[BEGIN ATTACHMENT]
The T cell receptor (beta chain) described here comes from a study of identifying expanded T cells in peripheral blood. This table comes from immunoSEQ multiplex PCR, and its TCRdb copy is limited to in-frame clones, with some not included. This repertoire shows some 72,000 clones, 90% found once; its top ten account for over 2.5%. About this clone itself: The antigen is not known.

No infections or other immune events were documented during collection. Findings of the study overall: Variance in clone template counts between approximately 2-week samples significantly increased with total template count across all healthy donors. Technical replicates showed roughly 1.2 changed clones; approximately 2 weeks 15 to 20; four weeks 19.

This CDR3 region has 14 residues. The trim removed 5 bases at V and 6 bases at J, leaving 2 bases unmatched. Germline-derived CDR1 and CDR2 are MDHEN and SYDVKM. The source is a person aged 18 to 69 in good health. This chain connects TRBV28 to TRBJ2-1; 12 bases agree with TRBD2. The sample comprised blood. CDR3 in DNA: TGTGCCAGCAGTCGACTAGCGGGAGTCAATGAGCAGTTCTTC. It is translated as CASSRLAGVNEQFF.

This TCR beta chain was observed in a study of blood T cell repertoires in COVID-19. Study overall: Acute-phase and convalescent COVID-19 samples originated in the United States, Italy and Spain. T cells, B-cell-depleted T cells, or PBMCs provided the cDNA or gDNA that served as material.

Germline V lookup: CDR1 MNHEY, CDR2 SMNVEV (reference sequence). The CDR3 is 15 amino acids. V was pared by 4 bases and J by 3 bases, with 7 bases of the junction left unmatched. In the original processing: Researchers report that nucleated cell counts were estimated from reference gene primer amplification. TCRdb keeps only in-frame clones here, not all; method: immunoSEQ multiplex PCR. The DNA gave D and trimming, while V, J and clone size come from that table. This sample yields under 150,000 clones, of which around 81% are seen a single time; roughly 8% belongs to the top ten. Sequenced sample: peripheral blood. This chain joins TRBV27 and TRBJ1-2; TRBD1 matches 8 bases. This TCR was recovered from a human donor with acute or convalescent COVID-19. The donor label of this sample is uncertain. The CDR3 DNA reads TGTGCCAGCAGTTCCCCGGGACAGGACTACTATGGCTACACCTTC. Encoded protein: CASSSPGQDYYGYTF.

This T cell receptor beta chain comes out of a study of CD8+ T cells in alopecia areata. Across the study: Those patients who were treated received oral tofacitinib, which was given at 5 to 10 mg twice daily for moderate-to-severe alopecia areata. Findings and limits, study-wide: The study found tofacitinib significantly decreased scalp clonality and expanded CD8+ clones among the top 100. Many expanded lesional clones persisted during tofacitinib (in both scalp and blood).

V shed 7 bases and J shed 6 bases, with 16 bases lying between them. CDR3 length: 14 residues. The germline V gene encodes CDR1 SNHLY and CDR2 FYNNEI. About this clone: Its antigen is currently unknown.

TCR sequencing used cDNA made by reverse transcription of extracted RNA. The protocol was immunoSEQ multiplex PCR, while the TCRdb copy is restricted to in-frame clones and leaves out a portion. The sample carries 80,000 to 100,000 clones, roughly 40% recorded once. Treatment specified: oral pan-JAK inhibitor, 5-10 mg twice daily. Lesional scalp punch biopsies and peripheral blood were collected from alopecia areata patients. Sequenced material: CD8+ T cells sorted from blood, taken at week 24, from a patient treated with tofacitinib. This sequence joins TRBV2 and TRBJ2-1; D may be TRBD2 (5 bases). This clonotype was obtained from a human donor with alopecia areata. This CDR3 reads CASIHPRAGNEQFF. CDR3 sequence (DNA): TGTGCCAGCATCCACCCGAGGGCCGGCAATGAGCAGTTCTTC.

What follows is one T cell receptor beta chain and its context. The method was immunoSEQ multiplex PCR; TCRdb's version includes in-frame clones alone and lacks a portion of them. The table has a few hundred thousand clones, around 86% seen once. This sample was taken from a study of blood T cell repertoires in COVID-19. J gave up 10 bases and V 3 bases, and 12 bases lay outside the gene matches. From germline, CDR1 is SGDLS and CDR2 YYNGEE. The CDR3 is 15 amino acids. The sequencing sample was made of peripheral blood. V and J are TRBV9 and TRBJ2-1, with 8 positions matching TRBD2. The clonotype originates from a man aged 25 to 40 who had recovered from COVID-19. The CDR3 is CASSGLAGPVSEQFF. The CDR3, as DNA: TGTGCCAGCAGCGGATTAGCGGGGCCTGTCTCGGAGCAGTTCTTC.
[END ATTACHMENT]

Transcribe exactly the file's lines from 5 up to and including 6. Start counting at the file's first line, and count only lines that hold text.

Germline V lookup: CDR1 MNHEY, CDR2 SMNVEV (reference sequence). The CDR3 is 15 amino acids. V was pared by 4 bases and J by 3 bases, with 7 bases of the junction left unmatched. In the original processing: Researchers report that nucleated cell counts were estimated from reference gene primer amplification. TCRdb keeps only in-frame clones here, not all; method: immunoSEQ multiplex PCR. The DNA gave D and trimming, while V, J and clone size come from that table. This sample yields under 150,000 clones, of which around 81% are seen a single time; roughly 8% belongs to the top ten. Sequenced sample: peripheral blood. This chain joins TRBV27 and TRBJ1-2; TRBD1 matches 8 bases. This TCR was recovered from a human donor with acute or convalescent COVID-19. The donor label of this sample is uncertain. The CDR3 DNA reads TGTGCCAGCAGTTCCCCGGGACAGGACTACTATGGCTACACCTTC. Encoded protein: CASSSPGQDYYGYTF.

This T cell receptor beta chain comes out of a study of CD8+ T cells in alopecia areata. Across the study: Those patients who were treated received oral tofacitinib, which was given at 5 to 10 mg twice daily for moderate-to-severe alopecia areata. Findings and limits, study-wide: The study found tofacitinib significantly decreased scalp clonality and expanded CD8+ clones among the top 100. Many expanded lesional clones persisted during tofacitinib (in both scalp and blood).